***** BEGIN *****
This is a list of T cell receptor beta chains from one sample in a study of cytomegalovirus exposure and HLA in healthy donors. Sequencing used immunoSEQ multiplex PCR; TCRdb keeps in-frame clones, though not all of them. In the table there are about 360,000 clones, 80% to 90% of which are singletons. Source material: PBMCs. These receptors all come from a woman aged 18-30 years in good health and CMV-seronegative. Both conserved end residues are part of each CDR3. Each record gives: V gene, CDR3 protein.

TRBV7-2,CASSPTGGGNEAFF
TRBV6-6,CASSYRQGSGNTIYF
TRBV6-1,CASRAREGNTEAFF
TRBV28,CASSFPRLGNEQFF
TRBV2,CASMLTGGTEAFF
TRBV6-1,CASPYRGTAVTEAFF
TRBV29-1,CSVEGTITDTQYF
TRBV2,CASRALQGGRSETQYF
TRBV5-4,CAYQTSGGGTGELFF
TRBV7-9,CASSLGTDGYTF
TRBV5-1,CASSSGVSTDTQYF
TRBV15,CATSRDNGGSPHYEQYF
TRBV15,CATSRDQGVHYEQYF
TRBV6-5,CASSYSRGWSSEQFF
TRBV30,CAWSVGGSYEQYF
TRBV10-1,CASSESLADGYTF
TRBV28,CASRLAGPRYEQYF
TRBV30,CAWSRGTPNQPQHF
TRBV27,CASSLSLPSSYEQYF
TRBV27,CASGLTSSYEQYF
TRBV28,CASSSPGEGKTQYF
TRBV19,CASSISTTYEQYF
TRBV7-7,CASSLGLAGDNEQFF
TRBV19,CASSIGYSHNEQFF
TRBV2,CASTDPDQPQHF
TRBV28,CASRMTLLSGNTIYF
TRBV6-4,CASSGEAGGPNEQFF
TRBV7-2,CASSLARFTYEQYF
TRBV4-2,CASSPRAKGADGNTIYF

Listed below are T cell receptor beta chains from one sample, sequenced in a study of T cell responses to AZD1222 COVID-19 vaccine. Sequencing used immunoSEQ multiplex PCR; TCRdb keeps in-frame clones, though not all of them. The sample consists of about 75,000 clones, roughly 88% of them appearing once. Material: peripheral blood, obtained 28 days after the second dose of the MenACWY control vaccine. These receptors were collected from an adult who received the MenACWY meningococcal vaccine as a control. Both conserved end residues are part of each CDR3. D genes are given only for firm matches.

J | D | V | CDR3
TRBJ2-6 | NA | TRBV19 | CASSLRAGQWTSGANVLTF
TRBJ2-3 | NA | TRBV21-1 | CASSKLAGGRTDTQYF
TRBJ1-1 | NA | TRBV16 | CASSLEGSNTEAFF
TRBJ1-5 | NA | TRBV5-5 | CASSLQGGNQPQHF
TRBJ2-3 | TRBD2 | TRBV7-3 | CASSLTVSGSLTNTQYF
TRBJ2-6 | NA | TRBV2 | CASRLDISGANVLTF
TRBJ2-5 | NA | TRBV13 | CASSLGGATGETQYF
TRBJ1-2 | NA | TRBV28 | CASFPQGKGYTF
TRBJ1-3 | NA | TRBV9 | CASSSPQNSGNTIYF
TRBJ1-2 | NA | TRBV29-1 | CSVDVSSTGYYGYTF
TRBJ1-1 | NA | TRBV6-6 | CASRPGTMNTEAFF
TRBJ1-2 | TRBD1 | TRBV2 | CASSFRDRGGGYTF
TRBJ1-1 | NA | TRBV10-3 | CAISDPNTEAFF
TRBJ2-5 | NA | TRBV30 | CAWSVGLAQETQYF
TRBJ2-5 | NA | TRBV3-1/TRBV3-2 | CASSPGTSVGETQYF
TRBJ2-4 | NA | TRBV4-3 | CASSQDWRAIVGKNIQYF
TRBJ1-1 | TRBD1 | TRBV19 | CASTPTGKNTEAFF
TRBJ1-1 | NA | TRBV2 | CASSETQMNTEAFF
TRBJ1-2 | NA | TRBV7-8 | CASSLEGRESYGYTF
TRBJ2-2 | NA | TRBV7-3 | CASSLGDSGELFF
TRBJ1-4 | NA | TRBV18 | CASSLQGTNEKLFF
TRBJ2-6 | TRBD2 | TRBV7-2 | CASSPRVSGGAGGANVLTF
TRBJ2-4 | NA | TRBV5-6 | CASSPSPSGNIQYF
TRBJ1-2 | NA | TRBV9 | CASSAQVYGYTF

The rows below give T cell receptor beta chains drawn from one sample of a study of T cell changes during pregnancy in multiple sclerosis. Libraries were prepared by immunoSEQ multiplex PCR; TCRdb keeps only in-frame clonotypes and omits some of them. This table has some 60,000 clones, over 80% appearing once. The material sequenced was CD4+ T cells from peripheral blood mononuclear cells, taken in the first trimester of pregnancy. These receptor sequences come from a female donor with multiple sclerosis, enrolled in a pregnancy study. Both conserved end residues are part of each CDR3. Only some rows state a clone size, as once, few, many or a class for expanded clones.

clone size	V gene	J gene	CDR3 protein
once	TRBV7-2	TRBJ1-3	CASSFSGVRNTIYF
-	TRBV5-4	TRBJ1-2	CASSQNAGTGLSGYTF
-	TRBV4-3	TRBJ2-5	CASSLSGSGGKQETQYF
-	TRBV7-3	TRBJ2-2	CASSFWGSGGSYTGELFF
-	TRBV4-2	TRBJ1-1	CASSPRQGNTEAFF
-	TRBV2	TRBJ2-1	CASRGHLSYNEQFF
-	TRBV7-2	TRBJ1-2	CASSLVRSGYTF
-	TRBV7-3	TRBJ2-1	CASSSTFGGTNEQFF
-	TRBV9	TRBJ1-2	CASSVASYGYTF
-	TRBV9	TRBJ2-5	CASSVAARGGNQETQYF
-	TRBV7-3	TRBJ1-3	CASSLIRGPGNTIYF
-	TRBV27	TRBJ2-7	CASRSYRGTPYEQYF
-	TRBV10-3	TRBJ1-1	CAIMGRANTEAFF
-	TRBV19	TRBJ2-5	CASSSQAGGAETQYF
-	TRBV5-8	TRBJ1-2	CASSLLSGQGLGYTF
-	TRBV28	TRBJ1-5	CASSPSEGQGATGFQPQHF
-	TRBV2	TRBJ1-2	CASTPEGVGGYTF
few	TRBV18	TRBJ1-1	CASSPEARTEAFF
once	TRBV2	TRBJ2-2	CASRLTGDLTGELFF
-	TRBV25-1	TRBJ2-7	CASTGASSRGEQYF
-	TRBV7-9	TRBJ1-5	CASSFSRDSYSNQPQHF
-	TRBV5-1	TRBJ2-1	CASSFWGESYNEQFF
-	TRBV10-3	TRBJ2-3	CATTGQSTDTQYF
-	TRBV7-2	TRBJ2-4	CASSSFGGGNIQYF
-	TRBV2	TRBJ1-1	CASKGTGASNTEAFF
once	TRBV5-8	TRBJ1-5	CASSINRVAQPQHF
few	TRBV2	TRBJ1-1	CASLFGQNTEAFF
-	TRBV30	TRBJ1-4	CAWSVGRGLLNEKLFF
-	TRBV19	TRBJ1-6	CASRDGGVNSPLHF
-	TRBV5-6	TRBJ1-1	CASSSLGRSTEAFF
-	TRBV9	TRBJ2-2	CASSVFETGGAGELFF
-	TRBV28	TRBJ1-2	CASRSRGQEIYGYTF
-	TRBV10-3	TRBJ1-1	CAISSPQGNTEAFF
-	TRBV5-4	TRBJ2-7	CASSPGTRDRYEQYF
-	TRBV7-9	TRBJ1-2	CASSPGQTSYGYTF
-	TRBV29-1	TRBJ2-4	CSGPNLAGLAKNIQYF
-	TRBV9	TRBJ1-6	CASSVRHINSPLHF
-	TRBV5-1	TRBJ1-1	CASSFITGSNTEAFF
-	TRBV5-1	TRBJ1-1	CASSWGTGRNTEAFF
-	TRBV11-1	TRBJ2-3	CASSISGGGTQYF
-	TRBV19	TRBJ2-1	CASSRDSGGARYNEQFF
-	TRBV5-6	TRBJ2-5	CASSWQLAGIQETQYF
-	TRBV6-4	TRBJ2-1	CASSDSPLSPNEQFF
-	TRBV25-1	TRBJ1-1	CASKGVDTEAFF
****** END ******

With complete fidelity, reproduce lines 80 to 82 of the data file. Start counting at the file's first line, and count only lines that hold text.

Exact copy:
-	TRBV5-1	TRBJ2-1	CASSFWGESYNEQFF
-	TRBV10-3	TRBJ2-3	CATTGQSTDTQYF
-	TRBV7-2	TRBJ2-4	CASSSFGGGNIQYF